Nicely engraved antique stock certificate from the St. Joseph Lead Company dating back to the 1970's. This document, which carries the printed signatures of the company President and Vice President/Secretary, was printed by the American Bank Note Company and measures approximately 12" (w) by 8" (h).
This certificate's vignette features a group of miners with pick axes, shovels, lanterns and a wheelbarrow.
You will receive the exact certificate pictured.
The St. Joseph Lead Company was founded on March 25, 1864 by Lyman W. Gilbert, John E. Wylie, Edmund I. Wade, Wilmot Williams, James L. Dunham and James L. Hathaway in New York City.
The company acquired a lead mine at Bonne Terre, Missouri. The mine had numerous problems including Price's Raid by Confederate States Army General Sterling Price. However under first president J. Wyman Jones and new mine manager Charles B. Parsons began using new diamond drilling techniques the business prospered. It nearly went bankrupt February 26, 1883 when a fire destroyed the milling operations. The success of the company prompted many competitors in southeast Missouri including the Doe Run Company and Desloge Consolidated Lead Company which were absorbed by St. Joe. Firmin V. Desloge, patriarch of the Desloge Family in America, remained on the board of directors as well as many of his descendants well into the late 20th Century.
By 1923 the company had 250 miles of underground railroad running under Flat River, Missouri, Leadwood, Missouri, Desloge, Missouri, Rivermines, Missouri and Elvins, Missouri. In 1925 it expanded operations to lead, zinc and silver mining in South America including the Aguilar mine in Argentina near the Bolivia border.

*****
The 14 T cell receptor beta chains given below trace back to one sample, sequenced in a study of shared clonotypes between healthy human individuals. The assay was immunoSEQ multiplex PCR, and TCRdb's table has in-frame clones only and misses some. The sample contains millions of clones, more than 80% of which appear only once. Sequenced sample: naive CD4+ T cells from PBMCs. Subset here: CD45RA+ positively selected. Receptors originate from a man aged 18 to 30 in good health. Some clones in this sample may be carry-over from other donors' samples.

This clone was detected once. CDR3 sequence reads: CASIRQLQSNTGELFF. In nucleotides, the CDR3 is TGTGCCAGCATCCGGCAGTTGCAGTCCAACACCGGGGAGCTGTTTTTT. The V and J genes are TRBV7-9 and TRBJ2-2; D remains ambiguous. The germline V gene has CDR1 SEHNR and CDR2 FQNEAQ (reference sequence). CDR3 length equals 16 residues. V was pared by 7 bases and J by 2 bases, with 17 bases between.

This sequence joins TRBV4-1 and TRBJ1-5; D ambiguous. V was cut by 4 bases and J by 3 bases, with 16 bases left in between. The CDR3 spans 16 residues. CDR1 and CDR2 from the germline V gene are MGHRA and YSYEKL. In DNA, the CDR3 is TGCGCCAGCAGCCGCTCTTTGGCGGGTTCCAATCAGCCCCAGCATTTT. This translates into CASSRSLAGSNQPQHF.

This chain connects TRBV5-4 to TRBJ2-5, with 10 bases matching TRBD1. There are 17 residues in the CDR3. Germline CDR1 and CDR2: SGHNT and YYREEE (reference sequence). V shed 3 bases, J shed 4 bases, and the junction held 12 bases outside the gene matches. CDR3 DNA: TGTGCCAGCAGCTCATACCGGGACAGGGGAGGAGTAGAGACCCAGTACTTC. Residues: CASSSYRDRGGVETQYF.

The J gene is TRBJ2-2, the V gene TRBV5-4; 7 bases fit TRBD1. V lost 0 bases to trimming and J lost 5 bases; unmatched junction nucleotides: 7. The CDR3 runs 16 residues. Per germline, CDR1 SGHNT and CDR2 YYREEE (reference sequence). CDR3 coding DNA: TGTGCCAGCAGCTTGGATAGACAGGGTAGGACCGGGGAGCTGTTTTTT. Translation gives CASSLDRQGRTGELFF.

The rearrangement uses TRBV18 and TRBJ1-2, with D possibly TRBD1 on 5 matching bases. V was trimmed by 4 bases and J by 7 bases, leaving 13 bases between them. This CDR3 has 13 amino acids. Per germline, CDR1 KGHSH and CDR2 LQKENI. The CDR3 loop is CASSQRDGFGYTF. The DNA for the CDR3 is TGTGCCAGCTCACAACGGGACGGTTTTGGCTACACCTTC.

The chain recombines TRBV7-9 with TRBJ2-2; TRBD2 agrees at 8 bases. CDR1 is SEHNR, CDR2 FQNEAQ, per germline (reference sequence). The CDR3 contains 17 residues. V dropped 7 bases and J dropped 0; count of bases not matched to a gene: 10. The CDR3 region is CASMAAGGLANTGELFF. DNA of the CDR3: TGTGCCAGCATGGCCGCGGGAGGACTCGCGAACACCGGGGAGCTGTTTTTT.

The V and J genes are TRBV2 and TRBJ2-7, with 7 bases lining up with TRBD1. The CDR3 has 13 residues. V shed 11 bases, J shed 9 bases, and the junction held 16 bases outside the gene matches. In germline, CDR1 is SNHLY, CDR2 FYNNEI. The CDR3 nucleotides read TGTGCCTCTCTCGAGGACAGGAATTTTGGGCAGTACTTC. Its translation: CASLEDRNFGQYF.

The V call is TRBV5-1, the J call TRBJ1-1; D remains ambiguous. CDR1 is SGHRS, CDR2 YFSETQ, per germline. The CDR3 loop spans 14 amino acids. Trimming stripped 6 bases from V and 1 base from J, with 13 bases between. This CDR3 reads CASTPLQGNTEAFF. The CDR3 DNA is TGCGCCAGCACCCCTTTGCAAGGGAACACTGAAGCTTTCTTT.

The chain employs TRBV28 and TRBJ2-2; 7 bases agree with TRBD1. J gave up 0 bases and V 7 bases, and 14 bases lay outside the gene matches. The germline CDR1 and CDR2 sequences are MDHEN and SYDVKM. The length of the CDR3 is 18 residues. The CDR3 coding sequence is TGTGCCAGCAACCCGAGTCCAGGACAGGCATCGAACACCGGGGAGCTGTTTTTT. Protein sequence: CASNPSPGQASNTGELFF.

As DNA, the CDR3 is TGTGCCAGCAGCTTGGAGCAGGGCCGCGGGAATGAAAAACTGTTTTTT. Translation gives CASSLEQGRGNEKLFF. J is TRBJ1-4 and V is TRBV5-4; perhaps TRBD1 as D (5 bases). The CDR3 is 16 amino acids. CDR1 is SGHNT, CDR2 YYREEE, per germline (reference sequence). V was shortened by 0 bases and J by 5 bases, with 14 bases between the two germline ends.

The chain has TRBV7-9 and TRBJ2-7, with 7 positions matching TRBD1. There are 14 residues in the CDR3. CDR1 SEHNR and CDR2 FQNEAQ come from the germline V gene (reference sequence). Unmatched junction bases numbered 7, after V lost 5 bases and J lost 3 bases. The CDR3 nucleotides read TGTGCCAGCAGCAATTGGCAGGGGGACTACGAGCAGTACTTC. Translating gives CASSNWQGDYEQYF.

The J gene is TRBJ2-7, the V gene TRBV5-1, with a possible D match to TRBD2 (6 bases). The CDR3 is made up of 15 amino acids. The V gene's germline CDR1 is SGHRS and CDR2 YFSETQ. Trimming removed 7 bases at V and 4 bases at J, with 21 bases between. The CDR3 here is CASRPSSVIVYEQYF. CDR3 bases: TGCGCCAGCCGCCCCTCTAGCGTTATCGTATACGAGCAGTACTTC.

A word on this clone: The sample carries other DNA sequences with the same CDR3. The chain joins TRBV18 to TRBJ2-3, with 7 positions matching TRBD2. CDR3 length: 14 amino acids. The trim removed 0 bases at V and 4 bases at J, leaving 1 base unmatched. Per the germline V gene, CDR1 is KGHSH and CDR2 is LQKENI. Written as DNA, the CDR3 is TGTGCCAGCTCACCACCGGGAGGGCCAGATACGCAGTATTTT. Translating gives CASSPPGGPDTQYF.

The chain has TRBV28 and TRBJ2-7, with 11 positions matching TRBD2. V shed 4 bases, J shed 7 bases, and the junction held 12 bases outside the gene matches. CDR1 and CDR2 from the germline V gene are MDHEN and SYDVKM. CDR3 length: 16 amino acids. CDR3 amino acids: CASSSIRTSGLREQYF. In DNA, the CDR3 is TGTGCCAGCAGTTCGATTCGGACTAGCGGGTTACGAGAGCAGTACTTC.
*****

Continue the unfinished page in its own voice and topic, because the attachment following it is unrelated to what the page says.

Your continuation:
Its expansion into the zinc operations particularly in the northeastern United States lead it to Northern Ore Company in New York and the New Jersey Zinc Company in New Jersey in 1943. In the 1940s it expanded its Missouri Lead Belt operations to Indian Creek, Missouri, Viburnum, Missouri, Meremec, Missouri and Fletcher, Missouri.
Its domination of the Southeast Missouri Lead District gave it control of nearly 70 percent of the United States lead production. As the company also branched into the coal industry acquiring A.T. Massey in 1974 it was renamed St. Joe Mineral. In 1981 with metal prices running high Fluor Corporation outbid Seagrams to acquire the company. Shortly after the acquisition metal prices collapsed. The Fluor Corporation would spin the components off with zinc going to the Horsehead Corporation in 1987, lead to the Doe Run Company and coal to Massey Energy.
The Bonne Terre Mine and St. Joe Lead Company Administration Building are listed on the National Register of Historic Places.